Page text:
Because last week did not go well. Not only because I’d failed to carry out the routine I know I need, but also because I discovered I was near-to-missing an important but forgotten deadline. There was a cold snap that kept the dogs and I from our daily walks and the kids were out of school so our house hosted many children who are lovely to talk to but not at all conducive to writing. I was stressed out. I crushed bags of potato chips and sleeves of cookies and an embarrassing amount of pepperoni sticks. Surprisingly, abusing my body with food didn’t help the situation. Through all this, there was Willow.
Supervising a young pup is an extreme practice in mindfulness. If you zone out, you’ll end up saying goodbye to your bluetooth headphones or your favourite bra or the trim by the back door. If you don’t stay in the moment something will be lost forever. And probably she will be on the couch, which is what you and your husband have decided not to let happen this time around. You’re sick of dog hair on your clothes and pillows smelling like canine farts. Now you want noble dogs to lay at your feet as though you are a viking queen, their polite-but-distant loyalty a testament to your primal inner power and discipline.
But despite all these disruptions, eventually your hurry and bunched-up stress and over-eating results in meeting that nearly-missed deadline, and then a little boy behind a couch will tell you to take it easy, so you take his advice and open up that book you haven’t had time to read. You lose yourself in it and you don’t notice that the dog, guiltily, has crawled onto the couch.
And you are too tired to kick her off.
But at that very moment, Anne Lamott reaches through time and geography to tell you:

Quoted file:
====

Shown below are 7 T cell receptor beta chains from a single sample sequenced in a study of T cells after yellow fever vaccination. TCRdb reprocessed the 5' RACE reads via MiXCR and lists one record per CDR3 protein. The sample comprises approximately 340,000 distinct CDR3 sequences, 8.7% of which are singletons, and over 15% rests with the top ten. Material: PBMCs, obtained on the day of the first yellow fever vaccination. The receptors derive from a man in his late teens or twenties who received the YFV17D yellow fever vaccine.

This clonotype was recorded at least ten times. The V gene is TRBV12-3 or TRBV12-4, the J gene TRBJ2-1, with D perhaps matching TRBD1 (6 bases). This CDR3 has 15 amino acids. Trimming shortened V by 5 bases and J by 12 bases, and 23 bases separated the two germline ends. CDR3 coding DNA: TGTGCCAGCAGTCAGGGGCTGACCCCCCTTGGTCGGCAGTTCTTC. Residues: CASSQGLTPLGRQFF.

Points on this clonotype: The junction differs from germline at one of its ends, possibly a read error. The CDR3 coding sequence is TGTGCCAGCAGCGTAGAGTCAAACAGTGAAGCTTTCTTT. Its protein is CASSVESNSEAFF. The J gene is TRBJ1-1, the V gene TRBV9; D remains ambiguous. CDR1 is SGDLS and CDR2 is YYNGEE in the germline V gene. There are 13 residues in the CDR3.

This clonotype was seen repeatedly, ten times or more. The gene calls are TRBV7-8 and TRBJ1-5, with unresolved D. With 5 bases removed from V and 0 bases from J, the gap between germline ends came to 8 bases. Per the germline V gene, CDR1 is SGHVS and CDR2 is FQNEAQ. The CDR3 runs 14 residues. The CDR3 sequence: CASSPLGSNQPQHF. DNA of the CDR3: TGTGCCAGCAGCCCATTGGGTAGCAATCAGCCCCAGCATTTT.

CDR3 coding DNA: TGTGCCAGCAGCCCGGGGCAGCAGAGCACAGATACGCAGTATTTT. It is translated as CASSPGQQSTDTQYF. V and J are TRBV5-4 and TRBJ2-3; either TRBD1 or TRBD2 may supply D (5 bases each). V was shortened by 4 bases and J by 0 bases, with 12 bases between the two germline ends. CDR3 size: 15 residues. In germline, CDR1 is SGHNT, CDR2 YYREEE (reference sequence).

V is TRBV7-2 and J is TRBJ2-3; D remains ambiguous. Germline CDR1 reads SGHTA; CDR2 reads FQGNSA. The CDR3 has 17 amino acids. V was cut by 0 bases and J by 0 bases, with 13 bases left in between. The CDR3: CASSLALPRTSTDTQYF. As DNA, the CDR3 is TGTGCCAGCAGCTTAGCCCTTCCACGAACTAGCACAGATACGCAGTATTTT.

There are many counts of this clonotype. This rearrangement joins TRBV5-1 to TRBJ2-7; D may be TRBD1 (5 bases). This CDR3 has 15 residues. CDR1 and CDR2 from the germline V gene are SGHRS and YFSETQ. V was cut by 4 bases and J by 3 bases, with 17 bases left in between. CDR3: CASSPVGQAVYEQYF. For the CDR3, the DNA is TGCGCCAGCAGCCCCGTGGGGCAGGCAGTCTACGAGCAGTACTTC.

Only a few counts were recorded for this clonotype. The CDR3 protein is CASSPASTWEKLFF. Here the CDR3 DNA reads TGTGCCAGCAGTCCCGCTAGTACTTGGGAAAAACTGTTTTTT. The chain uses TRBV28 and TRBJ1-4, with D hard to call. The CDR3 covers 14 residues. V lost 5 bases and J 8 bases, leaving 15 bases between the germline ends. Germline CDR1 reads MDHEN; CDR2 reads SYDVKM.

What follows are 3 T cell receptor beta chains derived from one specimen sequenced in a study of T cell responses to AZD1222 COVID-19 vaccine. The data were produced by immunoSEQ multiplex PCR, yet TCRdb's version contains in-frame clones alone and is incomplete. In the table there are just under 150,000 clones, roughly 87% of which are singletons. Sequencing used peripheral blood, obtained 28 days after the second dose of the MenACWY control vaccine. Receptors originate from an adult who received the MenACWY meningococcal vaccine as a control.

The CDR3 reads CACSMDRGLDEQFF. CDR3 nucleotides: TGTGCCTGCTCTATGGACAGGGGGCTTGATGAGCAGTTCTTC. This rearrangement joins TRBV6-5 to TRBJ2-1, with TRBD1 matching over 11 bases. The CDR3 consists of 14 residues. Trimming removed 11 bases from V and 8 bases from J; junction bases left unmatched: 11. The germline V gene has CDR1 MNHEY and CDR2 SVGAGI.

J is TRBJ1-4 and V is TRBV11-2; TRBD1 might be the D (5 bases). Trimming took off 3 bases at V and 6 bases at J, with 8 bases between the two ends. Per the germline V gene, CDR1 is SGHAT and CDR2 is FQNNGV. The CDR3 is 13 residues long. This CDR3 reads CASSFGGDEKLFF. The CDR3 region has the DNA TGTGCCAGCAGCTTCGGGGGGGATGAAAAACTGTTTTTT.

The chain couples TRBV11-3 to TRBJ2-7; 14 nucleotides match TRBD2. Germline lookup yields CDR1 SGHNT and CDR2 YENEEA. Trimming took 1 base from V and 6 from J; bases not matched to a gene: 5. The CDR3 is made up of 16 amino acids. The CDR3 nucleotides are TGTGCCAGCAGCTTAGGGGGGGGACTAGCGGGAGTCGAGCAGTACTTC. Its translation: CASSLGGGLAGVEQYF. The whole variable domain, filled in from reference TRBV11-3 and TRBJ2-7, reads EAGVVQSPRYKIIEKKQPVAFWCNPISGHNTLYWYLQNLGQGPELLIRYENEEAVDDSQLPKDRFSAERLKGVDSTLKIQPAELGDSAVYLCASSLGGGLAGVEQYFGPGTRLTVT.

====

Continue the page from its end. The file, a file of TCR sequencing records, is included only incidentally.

“When we know that we need help or answers but we’re not sure what kind…. We look and look, tearing apart our lives like we’re searching for car keys in our couch, and we come up empty-handed. Then when we’re doing something stupid, like staring at the dog’s mismatched paws, we stumble across what we needed to find. Or even better, it finds us.”
So you hug this couch-creeping dog and she licks your neck, and then you take a photo you can’t share because your husband will see on instagram that the dog is on the couch. So the cuddle is yours and Willow’s secret until he comes home and you lay your head on his lap, sad for the puppy whining from the floor, that one that wants up into the cuddle and doesn’t understand why the rules have changed.
And then, because your husband’s heart is as soft as yours, he says,
“I think we should let Willow on the couch.”
So you pick her up and she snuggles into the crook of your armpit and the three of you rest like this, just like when the babies where small enough to swaddle and hold all evening- taco babies, he used to call them, all wrapped up – and all the romantic notions are let go of because you are no cold, powerful viking queen. You are the girl with fits of binge-eating and nearly forgotten deadlines and lots of chewed up things and fur on the couch and slobber on your neck, these collected patchy practices and non-noble dogs dissolving that all that bunched-up stress from the week before.